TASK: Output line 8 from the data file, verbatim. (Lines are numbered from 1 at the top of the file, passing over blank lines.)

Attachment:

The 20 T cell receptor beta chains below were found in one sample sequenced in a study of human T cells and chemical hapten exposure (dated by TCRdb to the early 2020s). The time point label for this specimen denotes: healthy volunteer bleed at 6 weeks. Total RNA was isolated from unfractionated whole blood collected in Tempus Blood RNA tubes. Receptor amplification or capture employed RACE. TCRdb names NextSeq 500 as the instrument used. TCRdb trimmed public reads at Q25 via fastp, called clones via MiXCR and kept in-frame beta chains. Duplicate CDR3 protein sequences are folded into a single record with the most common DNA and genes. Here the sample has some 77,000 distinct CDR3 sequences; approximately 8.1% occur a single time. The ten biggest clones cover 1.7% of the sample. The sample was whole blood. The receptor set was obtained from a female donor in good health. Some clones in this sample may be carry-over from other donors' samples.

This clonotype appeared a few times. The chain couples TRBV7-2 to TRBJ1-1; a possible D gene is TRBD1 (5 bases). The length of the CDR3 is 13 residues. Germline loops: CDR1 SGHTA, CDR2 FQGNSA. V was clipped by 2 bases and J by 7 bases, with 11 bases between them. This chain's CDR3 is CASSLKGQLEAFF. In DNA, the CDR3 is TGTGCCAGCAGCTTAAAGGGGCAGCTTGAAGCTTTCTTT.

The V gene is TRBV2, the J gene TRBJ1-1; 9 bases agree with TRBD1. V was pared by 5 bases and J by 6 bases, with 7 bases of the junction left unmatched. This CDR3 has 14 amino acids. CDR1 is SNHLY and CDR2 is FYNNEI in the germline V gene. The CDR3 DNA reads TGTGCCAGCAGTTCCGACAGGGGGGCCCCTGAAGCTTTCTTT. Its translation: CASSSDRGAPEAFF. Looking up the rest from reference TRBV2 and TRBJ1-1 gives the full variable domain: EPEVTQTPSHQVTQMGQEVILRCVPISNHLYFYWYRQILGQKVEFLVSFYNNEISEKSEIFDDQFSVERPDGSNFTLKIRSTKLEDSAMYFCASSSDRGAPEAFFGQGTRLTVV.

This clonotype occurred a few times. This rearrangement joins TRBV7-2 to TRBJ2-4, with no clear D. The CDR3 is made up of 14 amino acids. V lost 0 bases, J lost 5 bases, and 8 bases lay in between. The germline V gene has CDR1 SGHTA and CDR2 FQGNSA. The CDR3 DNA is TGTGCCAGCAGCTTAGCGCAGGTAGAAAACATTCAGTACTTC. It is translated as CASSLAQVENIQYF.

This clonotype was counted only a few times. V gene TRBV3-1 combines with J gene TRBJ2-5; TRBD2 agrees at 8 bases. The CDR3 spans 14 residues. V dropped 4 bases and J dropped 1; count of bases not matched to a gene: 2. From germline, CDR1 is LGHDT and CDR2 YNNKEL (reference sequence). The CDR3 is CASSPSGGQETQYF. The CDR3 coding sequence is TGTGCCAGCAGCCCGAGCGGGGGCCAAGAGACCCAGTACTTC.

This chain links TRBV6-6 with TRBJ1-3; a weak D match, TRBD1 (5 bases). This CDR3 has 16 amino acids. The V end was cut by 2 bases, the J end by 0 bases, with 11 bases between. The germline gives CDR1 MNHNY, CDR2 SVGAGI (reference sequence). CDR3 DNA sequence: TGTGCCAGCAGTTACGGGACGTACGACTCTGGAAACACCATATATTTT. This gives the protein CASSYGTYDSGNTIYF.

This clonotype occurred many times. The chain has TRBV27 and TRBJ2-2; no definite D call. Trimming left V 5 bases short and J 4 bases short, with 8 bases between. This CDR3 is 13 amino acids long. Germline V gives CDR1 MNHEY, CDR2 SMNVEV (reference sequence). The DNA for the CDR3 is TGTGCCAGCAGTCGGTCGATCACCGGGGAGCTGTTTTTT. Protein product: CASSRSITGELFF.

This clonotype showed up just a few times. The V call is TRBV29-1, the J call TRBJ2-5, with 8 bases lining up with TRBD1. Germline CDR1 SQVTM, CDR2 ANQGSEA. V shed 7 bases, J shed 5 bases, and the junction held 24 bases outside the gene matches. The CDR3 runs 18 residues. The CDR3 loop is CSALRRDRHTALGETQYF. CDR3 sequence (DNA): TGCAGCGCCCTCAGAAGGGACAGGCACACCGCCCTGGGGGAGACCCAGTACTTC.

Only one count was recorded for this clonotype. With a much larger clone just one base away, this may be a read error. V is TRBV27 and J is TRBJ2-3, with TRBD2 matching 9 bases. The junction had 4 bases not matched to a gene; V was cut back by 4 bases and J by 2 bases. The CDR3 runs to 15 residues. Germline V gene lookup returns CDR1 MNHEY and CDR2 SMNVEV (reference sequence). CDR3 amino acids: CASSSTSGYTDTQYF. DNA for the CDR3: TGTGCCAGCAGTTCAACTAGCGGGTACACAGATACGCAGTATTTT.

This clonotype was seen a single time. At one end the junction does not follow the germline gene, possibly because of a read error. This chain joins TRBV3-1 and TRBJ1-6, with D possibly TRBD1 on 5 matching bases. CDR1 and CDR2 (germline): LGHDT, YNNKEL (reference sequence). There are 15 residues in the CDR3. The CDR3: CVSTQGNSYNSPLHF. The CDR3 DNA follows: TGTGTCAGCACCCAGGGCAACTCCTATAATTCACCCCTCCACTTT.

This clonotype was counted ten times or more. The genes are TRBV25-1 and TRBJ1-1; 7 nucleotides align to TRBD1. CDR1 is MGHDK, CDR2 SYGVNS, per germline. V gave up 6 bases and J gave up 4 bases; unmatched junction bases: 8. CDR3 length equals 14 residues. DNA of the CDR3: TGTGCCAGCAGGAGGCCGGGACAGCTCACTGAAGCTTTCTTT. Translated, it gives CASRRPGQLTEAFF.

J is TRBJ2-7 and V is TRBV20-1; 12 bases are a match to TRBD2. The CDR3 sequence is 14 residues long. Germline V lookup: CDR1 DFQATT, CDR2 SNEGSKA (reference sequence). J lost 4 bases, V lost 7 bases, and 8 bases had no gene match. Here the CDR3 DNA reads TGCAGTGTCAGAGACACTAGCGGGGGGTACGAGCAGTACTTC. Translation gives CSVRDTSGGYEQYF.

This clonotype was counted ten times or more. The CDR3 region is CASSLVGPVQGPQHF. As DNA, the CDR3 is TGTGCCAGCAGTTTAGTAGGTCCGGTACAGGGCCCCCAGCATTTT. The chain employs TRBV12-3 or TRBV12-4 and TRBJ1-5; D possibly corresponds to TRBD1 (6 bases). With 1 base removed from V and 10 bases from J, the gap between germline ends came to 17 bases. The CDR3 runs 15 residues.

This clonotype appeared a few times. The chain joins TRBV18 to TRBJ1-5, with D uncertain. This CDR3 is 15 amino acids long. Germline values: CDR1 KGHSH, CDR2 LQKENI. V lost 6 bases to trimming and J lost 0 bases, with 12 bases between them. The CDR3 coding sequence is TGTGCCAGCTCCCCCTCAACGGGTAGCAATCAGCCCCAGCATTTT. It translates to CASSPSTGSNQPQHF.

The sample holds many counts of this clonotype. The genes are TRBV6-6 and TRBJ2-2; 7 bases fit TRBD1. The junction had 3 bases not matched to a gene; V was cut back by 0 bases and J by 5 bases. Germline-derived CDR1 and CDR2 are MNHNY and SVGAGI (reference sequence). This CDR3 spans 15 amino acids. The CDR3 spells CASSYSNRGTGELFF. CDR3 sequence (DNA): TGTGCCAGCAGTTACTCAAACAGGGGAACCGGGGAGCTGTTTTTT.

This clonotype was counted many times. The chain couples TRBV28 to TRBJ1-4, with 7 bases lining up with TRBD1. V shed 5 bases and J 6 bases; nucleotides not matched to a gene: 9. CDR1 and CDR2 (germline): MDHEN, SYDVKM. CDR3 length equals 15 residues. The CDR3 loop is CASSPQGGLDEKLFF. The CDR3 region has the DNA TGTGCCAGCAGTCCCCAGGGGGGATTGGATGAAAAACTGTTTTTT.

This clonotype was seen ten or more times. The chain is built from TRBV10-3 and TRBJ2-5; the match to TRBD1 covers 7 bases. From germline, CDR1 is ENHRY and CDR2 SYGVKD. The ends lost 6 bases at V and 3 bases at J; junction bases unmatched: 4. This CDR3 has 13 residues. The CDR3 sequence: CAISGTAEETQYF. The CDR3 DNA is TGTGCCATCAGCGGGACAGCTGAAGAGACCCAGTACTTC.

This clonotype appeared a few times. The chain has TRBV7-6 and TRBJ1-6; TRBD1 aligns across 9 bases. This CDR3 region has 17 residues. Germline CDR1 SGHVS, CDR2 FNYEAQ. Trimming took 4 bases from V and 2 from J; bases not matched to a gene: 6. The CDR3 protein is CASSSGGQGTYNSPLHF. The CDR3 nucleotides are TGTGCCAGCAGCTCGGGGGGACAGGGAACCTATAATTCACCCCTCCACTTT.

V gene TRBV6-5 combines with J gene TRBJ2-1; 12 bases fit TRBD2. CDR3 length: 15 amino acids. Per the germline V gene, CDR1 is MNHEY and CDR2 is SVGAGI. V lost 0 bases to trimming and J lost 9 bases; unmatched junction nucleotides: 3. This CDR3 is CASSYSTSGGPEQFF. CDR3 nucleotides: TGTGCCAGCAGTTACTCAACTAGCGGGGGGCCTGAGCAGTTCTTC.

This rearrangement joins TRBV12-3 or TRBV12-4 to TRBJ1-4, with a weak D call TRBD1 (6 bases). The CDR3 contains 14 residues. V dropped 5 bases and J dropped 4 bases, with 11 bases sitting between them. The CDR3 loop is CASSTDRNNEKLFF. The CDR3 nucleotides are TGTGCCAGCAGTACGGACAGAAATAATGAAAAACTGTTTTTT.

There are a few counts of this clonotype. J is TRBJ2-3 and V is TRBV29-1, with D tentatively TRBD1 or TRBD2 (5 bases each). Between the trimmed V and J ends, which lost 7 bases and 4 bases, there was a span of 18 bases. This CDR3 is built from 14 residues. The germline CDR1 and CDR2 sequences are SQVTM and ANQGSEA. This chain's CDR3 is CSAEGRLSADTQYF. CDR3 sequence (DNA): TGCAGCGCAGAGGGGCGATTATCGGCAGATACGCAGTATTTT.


This clonotype showed up just a few times. The V call is TRBV29-1, the J call TRBJ2-5, with 8 bases lining up with TRBD1. Germline CDR1 SQVTM, CDR2 ANQGSEA. V shed 7 bases, J shed 5 bases, and the junction held 24 bases outside the gene matches. The CDR3 runs 18 residues. The CDR3 loop is CSALRRDRHTALGETQYF. CDR3 sequence (DNA): TGCAGCGCCCTCAGAAGGGACAGGCACACCGCCCTGGGGGAGACCCAGTACTTC.